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Reaction to a new tax on campsites near Tennessee’s Bristol Motor Speedway ranges from outrage to ambivalence, according to a report in the Bristol Herald Courier.
In June, Bristol officials extended the city’s 5% tax on hotel and motel room rentals to cover campsite rentals during race weeks.
They did so amid protests from speedway officials and some campground operators.
This weekend marks the first major application of the new tax when about 90,000 people will camp near the speedway for the Sharpie 500.
“They’re gonna tax us right out of coming back to Bristol,” said race fan Doug Godby of Indianapolis, adding that other costs make coming to the races more expensive than ever.
“Everything else costs more,” Godby said. “We spent more on fuel coming down here than we spent coming and going last year.”
Godby, his wife and two friends have attended the track’s August race for the past 12 years but skip the spring race.
He predicted many fans would continue to attend Bristol races but would stop camping. Instead, they’ll drive to the race and then make a tiring drive home afterward.
Race fan Glen Grabski of Pover, Wis., offered an opposing viewpoint.
“That’s just a drop in the bucket,” Grabski said. “If 5% is going to stop somebody from coming, they’re not race fans.”
It costs about the same to attend races in Bristol as in other cities, but Grabski and his wife enjoy Bristol because of the activities surrounding the races, he said.
Six other NASCAR Nextel Cup markets impose lodging taxes on fans who stay in campgrounds. Local governments in Daytona Beach and Homestead, Fla., Las Vegas, Richmond, Va., Watkins Glen, N.Y., and Sonoma, Calif., impose their motel-hotel rates on campers.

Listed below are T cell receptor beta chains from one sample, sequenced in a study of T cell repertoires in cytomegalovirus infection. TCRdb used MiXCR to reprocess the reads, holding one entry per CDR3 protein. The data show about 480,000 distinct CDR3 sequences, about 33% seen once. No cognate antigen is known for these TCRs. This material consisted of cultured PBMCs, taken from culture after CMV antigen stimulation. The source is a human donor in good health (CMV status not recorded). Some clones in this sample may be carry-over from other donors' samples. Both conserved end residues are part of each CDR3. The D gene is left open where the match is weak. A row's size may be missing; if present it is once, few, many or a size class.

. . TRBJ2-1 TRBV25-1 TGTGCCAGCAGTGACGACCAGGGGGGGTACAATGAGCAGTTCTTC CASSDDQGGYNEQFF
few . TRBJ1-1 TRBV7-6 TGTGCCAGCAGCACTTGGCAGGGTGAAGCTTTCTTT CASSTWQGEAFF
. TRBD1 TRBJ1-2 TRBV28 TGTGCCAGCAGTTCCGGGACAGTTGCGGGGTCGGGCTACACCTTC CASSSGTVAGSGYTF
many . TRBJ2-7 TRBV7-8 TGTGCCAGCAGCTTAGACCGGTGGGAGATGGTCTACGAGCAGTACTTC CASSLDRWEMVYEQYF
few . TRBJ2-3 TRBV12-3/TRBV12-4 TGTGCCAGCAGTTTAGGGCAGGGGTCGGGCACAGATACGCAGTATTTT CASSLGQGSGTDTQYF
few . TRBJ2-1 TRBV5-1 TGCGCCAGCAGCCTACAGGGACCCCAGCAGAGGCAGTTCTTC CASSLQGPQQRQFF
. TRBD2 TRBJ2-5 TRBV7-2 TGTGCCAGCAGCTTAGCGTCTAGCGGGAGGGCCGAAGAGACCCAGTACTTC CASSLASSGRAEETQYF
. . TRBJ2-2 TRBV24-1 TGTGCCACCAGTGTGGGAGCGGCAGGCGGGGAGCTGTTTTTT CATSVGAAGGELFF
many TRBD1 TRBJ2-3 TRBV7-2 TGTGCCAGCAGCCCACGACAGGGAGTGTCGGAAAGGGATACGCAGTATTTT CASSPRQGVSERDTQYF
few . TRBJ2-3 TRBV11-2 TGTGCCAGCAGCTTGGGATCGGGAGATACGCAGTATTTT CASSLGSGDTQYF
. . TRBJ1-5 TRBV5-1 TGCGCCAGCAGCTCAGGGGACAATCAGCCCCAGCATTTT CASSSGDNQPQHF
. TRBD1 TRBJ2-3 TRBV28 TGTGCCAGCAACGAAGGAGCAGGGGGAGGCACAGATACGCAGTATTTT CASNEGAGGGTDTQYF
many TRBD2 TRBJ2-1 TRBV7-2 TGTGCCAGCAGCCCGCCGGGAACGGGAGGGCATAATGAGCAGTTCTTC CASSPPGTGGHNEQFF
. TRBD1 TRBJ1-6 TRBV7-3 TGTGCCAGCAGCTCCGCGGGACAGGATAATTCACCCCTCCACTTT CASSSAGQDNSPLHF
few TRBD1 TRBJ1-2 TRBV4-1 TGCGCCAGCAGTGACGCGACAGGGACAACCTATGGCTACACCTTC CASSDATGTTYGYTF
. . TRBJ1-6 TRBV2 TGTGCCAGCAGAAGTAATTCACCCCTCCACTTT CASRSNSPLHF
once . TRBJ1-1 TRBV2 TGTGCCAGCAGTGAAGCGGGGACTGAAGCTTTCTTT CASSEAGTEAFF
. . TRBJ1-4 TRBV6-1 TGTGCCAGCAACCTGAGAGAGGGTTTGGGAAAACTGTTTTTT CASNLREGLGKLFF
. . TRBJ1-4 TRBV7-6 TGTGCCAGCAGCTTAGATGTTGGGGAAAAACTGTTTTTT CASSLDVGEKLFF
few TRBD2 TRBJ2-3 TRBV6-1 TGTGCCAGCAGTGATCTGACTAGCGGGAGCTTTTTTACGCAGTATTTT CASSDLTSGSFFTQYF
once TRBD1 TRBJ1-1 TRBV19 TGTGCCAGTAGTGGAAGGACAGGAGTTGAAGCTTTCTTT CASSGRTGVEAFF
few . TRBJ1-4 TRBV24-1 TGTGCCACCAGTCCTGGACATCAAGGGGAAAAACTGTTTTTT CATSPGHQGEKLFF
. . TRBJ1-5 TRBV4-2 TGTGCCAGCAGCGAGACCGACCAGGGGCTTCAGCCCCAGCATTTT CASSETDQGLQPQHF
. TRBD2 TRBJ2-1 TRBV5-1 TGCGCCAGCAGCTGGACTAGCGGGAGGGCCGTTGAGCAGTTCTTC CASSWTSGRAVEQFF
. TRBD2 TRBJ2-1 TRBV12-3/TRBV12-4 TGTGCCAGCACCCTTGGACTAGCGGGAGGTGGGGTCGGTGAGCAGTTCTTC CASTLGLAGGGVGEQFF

The tax rates range from 13% in Richmond to 2% at Watkins Glen, where officials plan to raise the rate to 4% next year.
Bristol Motor Speedway-area campsites range in price from $100 to $500 a week, so each spot would generate $5 to $25. City officials expect to collect about $280,000 this year.
Revenues will help pay overtime and personnel costs of police and other city employees who manage traffic and keep order among the more than 160,000 race fans who come here twice a year for the races.
Campground owner George Rogers has passed the new fee along to his customers already. Others have decided to wait.
“It amounted to over $2,000 for us, and a lot of ours are already paid in full,” he said. “We sent (prepaid campers) a letter explaining the tax and asking them to send the extra $15.”
Bob Harr, who owns Farmer Bob Campground off the Bristol beltway, said he won’t collect the tax this year because most of his customers have pre-paid.
“It’s not fair to the others, so we’ve just got to eat it,” he said.
Harr charges $120 per campsite for the weekend, so if he rents 2,000 sites, the tax bill would amount to $12,000.
“I think if they’re going to charge it, the money should go to promote tourism or something positive, not to pay for something they’re already doing,” Harr said.